2 inmates charged in sextortion scheme that led to veteran’s suicide, Greenville PD says

South Carolina News
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Greenville Police Department officials announced Friday morning that they have charged two prisoners in a sextortion scheme last year, which resulted in a local veteran committing suicide.

“We now know that at the time of his death, Jared was the victim of a blackmail scheme,” said Greenville Police Chief Ken Miller.

According to Miller, the two prisoners — John Dobbins Jr. of North Charleston and Carl Smith Jr. of Simpsonville, North Carolina — were posing as the parents of an underage girl, accusing 24-year-old veteran Jared Johns of having an inappropriate conversation with their daughter.

Police said Dobbins and Smith texted Johns from inside Lee Correctional Institution by using contraband cell phones.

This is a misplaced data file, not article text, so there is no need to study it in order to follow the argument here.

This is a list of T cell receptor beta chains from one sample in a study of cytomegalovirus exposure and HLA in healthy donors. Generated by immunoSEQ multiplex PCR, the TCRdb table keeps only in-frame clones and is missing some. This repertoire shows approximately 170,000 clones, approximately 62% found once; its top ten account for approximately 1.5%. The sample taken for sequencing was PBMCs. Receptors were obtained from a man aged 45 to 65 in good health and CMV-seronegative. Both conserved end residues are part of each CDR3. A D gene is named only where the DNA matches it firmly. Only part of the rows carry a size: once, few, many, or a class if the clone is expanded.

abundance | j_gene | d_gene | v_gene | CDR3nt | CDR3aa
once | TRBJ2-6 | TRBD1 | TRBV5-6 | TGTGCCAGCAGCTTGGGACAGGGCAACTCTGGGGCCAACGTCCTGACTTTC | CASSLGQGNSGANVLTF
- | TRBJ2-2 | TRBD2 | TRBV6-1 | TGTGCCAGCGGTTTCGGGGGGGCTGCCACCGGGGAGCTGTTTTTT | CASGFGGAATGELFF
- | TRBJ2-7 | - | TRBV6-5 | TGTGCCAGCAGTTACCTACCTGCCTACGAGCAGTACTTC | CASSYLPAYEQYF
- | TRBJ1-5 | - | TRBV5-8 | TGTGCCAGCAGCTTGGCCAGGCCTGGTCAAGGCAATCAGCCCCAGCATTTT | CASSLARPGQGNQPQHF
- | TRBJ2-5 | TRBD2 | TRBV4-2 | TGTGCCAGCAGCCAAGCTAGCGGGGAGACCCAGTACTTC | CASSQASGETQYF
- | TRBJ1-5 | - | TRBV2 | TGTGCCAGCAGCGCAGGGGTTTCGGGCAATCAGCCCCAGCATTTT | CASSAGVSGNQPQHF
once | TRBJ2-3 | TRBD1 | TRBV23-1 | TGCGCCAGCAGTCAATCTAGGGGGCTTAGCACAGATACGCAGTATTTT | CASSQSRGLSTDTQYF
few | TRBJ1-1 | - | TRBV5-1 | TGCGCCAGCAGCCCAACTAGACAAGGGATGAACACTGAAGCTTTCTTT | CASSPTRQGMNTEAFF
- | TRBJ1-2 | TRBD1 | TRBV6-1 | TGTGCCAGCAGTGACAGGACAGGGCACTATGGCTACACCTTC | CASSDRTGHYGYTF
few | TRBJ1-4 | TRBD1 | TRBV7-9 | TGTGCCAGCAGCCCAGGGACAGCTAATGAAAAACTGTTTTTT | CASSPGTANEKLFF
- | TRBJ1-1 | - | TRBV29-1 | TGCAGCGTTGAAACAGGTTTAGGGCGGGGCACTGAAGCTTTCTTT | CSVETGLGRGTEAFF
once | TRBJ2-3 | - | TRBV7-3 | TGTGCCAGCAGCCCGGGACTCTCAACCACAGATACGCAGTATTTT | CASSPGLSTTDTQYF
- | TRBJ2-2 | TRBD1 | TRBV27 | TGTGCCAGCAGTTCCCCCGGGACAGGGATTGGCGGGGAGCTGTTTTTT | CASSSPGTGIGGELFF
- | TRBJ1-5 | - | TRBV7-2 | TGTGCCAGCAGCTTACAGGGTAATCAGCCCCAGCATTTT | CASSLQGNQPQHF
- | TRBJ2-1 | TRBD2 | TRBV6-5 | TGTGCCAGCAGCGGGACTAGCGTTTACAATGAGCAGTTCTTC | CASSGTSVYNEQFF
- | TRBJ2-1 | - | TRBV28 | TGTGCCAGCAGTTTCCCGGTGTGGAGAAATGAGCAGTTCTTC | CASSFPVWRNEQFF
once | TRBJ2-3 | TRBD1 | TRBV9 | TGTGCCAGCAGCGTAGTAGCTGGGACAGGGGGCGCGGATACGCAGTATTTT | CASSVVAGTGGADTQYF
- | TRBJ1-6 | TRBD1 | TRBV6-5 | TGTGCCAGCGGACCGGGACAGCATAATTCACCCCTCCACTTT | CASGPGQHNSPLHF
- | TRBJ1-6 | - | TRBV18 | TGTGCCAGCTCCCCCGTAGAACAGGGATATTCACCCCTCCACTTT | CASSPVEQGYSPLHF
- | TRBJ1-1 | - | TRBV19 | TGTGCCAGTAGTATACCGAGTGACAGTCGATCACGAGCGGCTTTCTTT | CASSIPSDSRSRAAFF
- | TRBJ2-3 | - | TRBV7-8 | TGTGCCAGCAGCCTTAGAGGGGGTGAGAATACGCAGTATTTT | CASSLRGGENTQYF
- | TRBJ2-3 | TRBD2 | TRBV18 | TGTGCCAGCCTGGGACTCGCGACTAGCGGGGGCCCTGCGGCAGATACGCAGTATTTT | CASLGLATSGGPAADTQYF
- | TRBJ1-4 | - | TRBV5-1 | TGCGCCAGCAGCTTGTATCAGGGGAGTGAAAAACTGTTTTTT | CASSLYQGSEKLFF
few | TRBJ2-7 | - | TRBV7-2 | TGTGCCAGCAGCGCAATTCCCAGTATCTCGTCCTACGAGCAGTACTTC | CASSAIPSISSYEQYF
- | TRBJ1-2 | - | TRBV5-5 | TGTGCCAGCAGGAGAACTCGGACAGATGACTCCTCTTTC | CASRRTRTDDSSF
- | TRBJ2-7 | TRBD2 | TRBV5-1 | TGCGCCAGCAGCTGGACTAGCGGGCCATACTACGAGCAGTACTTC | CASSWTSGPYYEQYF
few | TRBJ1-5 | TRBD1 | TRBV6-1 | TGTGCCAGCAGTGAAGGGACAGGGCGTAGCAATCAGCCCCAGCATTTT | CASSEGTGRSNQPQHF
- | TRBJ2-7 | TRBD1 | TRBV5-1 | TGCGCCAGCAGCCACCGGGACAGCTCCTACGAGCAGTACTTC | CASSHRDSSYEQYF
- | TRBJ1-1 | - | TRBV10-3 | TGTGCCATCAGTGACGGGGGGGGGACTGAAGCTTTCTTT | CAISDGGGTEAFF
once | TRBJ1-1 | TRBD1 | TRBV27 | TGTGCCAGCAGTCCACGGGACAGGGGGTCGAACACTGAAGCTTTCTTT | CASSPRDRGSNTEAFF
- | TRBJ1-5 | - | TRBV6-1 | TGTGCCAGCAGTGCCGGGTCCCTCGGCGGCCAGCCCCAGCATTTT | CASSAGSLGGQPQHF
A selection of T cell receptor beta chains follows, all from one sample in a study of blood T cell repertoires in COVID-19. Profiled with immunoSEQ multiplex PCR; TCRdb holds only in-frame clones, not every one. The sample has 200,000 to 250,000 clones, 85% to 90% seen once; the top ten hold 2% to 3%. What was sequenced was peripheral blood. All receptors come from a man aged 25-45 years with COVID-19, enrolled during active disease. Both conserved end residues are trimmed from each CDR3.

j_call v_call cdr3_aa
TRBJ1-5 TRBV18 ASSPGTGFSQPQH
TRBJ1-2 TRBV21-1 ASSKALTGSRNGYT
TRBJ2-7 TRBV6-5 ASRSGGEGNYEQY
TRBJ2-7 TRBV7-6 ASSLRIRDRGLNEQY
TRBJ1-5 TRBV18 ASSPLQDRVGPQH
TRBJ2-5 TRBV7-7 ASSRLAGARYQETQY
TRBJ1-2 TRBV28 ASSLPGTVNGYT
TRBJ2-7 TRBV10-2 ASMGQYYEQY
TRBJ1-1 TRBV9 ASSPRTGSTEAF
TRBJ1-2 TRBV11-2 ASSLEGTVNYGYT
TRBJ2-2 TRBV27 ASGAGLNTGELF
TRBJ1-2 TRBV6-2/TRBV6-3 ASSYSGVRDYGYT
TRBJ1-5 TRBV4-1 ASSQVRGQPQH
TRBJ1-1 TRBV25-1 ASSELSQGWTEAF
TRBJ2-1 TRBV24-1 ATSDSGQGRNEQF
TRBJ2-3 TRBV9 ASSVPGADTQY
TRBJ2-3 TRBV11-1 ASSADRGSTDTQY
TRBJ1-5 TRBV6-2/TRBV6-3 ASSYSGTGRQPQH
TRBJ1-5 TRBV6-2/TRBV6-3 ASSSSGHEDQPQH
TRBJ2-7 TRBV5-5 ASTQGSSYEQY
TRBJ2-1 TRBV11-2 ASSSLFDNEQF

“We believe these two inmates conversed with Jared via a dating app, sent images of scantily clad women, and then followed up with demands for money,” said Greenville Police Chief Ken Miller.

Police said Johns shot himself inside his Greenville home in September after believing he was going to be accused of a serious crime baring life-long consequences.

ohns who was honorably discharged after serving in Afghanistan, was also a father of two.

“We were given a life sentence when he died. We are going to suffer for the rest of our lives for our son’s death,” said Kathy Bowling, Johns’ mother.

Bryan Stirling, Director of the Department of Corrections made a push Friday to enourage lawmakers to allow cell phone jammers in prison, making it impossible for inmates to get a cell signal from inside the facility.

“No one has given me a reason – a good reason – why we can’t jam cell phones,” Stirling said.

Johns’ father, Kevin Johns, expressed desire to push for the legislation in order to help future potential victims.

“Us hopefully going to washington to speak, maybe it will get out there and it won’t happen to anybody else,” he said.

Johns’ case was part of a massive sextortion scheme that targeted more than 400 servicemembers across the country, investigators announced at a Fall press conference in Columbia. 

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